Monday, 22 February 2010

Parker Library on the Web

ELB writes:

From 2005-9, Corpus Christi College, Cambridge, was involved in a project (in collaboration with Stanford University) to digitise their superb collection of medieval manuscripts. The resulting online resource is the 'Parker Library on the Web' site. More than five hundred manuscripts were digitised, ranging from the 'Augustine Gospels' (a sixth-century, Italian Gospel-book, thought to have been brought to England by Augustine of Canterbury), to letters and documents concerning the sixteenth-century Reformation archbishop, Matthew Parker, who bequeathed the collection to Corpus, and after whom the Parker Library is named. A number of members of the ASNC Department, past and present, were involved in this project, particularly Dr Rebecca Rushforth, Dr Denis Casey, and myself, who were employed as Research Associates on the project, and who were particularly involved in the production of the site's metadata, such as the extensive bibliographies of scholarship which were compiled for each manuscript. For us, the project represented an unrivalled opportunity to have firsthand access to the manuscripts, as well as the chance to immerse ourselves in the copious modern scholarship which has been produced on various aspects of provenance, script, contents and decoration of each of the manuscripts.

This was an expensive and ambitious project, and one which is ongoing, in the sense that bibliography, and new information about the manuscripts, will be added to the site as it arises. The cost of maintaining the site is such that most of the site is only available to institutions that subscribe to it. However, the basic manuscript images are available to everyone, and it is hoped that the site will attract interested members of the public, as well as scholars. For those interested in ASNC-related topics, the Parker Library on the Web site offers a multitude of treasures, from the A-text of the Anglo-Saxon Chronicle (in MS 173) to the Historia Brittonum (in MS 139), from the poetry of John Scotus Eriugena (in MS 223) to the homilies of Wulfstan (in MSS 190, 201, 419, and others). It is to be hoped that this will prove to be an invaluable resource for students and scholars alike.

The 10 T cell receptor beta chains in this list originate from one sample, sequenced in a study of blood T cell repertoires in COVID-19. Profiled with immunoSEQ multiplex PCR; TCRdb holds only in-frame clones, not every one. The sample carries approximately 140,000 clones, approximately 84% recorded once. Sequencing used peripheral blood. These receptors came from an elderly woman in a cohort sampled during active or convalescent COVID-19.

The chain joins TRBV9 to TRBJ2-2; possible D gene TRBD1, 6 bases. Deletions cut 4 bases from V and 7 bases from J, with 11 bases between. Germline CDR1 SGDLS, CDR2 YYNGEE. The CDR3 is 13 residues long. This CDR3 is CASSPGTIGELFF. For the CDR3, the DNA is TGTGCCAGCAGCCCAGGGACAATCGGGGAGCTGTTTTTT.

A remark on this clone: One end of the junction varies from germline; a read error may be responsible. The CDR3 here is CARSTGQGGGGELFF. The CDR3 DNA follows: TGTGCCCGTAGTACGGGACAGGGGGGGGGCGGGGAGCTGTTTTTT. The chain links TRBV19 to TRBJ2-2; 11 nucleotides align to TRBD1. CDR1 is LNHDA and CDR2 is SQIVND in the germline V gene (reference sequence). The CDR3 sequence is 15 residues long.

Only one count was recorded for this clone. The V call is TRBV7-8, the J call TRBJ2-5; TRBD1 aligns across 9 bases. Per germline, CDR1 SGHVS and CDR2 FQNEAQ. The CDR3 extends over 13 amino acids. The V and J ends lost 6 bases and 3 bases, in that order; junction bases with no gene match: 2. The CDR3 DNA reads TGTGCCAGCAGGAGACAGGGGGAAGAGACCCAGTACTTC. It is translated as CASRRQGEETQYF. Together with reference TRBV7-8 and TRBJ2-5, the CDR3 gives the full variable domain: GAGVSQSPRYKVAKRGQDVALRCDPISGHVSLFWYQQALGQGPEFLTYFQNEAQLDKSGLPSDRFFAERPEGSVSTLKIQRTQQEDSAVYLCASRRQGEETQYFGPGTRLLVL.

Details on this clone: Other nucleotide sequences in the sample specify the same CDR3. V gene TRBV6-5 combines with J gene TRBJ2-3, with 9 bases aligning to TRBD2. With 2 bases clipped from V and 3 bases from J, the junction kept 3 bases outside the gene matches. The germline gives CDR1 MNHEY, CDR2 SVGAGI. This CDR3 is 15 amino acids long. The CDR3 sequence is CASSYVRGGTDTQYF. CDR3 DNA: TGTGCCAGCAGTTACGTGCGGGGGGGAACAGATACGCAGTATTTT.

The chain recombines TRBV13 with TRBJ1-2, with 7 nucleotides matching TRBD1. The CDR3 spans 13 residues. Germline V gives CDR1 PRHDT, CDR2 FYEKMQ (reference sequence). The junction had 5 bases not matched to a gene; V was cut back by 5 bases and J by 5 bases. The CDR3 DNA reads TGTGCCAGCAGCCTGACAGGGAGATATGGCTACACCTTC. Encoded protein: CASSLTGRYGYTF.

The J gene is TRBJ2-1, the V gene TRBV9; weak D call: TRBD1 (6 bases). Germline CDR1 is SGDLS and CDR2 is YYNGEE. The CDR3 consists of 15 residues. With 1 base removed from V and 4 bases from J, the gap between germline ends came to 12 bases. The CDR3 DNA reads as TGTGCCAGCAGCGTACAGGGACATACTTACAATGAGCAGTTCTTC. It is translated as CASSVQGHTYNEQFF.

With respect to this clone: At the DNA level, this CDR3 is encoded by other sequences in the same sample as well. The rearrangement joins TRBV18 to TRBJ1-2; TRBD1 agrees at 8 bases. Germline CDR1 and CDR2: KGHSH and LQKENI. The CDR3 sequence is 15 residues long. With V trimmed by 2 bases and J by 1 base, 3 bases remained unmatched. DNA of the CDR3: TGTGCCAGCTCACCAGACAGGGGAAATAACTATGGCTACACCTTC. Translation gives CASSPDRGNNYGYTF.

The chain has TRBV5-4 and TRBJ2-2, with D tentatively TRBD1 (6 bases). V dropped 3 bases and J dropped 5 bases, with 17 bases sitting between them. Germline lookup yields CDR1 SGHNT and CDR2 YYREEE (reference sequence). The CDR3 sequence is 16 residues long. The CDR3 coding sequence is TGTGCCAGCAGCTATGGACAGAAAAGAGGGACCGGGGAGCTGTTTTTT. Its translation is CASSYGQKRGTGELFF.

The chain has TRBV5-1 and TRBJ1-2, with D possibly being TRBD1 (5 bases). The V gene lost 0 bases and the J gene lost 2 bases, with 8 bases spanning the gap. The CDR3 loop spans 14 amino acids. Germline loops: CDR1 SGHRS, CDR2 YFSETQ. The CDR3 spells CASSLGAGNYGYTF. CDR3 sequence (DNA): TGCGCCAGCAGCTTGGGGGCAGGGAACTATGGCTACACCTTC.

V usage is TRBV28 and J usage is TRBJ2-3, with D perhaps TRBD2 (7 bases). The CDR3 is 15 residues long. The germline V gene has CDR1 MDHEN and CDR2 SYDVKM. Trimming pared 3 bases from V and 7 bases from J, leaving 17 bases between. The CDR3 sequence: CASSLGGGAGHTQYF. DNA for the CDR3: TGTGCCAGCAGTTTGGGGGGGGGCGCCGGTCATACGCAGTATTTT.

1 comment:

  1. I actually enjoyed reading through this posting.Many thanks.





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